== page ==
Yet more innovation in the marketing of property for sale

by Alistair Helm in ,


I often vacillate between a fascination for the latest shiny bauble of technology and the fundamental mantra of KISS (keep it simple, stupid). So it is with real estate marketing. Great photos, contextual information that sells the real benefits of the property; forget the videos, augmented reality and virtual tours!

But every now and then a piece of technology appears that distracts you and I find myself resetting my perspective. So it was when the iPhone was launched. I could see the impact the locational capability would have upon the real estate industry and the experiences surrounding the process of buying a home.

Equally I have long held a dislike for virtual tours which thankfully have become less popular over the past 3 years as video seems to have surpassed this early multimedia presentation. I found one example online to remind me of how nauseating they are - that sense of vertigo they create as you seem rooted to the spot as the property spins uncontrollably around you. You can sense my dislike!

So when I first heard of 3-D virtual tours I recoiled in horror at the concept of these nauseating images - but with 3-D glasses!

How wrong I was, as it turned out, and what a surprise I got. I first came across 3-D virtual tours at the annual real estate tech start-up competition called FWD Innovation Summit organised by Realogy (The largest global franchise real estate company). Inaugurated last year this competition offers the winners US$25,000 in an attempt to stimulate innovation and ideas focused on real estate. This years winner at the event held in June was Matterport the makers of a new camera technology that creates a true walk-through experience for any space, but clearly of great value for home viewings.

The Matterport camera costs US$4,500 and is more a data analysing device than a traditional camera. You simply place the camera on a tripod in various points around the home and it ‘absorbs’ the images from all around and then ‘stitches’ them together to create a complete smooth immersive walk through of the property.

No 3-D glasses, no headsets and importantly no nauseating virtual tour this is a self managed drive through, so the term “3-D Virtual Tour” is actually incorrect, it is a self-guided remote viewing for a home (bit of a mouthful!).

As ever the proof is in the pudding or in this case the viewing, so to get a sense of the power of this technology have a look at this real example of a actual listing from the embedded player below. The size of the data file could take a few seconds to load and then just dive in to virtually walk around the property with your mouse of finger in exactly the same manner as if using Google Street View.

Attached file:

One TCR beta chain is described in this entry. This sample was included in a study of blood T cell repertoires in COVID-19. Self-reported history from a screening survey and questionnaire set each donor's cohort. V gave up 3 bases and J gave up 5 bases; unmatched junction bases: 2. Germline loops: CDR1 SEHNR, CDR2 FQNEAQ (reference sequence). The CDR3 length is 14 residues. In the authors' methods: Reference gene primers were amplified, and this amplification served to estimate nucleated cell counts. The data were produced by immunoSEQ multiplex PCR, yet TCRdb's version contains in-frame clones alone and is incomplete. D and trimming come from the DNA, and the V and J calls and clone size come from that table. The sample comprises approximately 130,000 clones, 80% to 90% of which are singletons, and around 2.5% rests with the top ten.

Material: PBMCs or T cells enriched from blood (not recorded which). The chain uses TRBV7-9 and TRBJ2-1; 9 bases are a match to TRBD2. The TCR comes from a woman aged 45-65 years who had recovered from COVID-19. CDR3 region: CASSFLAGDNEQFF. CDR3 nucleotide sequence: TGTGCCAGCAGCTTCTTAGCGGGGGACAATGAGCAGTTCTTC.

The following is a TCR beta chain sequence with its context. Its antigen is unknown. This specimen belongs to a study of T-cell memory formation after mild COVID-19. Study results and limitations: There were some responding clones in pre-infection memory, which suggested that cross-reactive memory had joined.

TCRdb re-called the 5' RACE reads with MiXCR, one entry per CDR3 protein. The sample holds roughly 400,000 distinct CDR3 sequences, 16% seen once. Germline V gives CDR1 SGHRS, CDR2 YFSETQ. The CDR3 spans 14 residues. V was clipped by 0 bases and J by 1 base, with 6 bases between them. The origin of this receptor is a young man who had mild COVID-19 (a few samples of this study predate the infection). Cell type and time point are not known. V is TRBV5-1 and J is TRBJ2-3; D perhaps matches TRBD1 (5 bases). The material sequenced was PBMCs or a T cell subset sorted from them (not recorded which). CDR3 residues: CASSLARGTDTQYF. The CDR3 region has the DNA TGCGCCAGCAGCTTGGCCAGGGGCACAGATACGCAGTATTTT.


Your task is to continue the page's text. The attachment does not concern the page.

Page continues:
This technology is smart and has been quickly embraced by one of (if not the) most progressive real estate companies I have come across - Redfin. They are planning to utilise this technology on as many of their listings as they can as quickly as they can. This is just the type of game changing advancement that a smart real estate company should and will adopt - so who will be the first such company in NZ to adopt this and show leadership.


Is virtual reality a disruptive technology for real estate?

by Alistair Helm in


I have a sense that by the weekend the term 'virtual reality' and the company Oculus VR will be better known than it was a week ago. When Facebook plonks down $2billion in stock and cash to by a technology company it makes news, not as much as spending $19billion buying WhatsApp, but $2billion is a large amount of money for a company who are still only in a beta stage of development for their VR device.

In the context of real estate the question has to be asked as to the impact this technology might have for the future and could it in anyway advance Facebook's role in the industry. In short, I don't think so.

I know there will be those who hold the view that property viewings could become an immersive experience through this type of device whilst sitting on the couch - with the added benefit of being able to create alternative decor and style to a property for sale. This will certainly be within the capability of the technology I have no doubt. However I sense that being able to have people 'walk though' a recreated virtual version of a home will be of greater value to interior designers, architects and make-over services than to real estate agents.

The virtual reality experience is merely to real estate another version of the photo portfolio, another optional version to complement virtual tours and video tours. The fact is that property inspections in person at an open home are the only true way to experience a property before making that hard and tortuous decision to invest in a property.

I would therefore urge real estate agents and companies to save their tech funds and not rush out to start creating virtual reality portfolios of their listings. Photos are more than adequate to provide the incentive to drive viewings.

Just to avoid confusion there is a distinct difference between the Virtual Reality of Oculus VR and their immersive headset and the more practical and relevant Augmented Reality which as a service has been around for many years mashing together the smartphone property data through geo-locational data to overlay valuable information as you look at properties whilst out and about - that is smart technology of value to the real estate industry.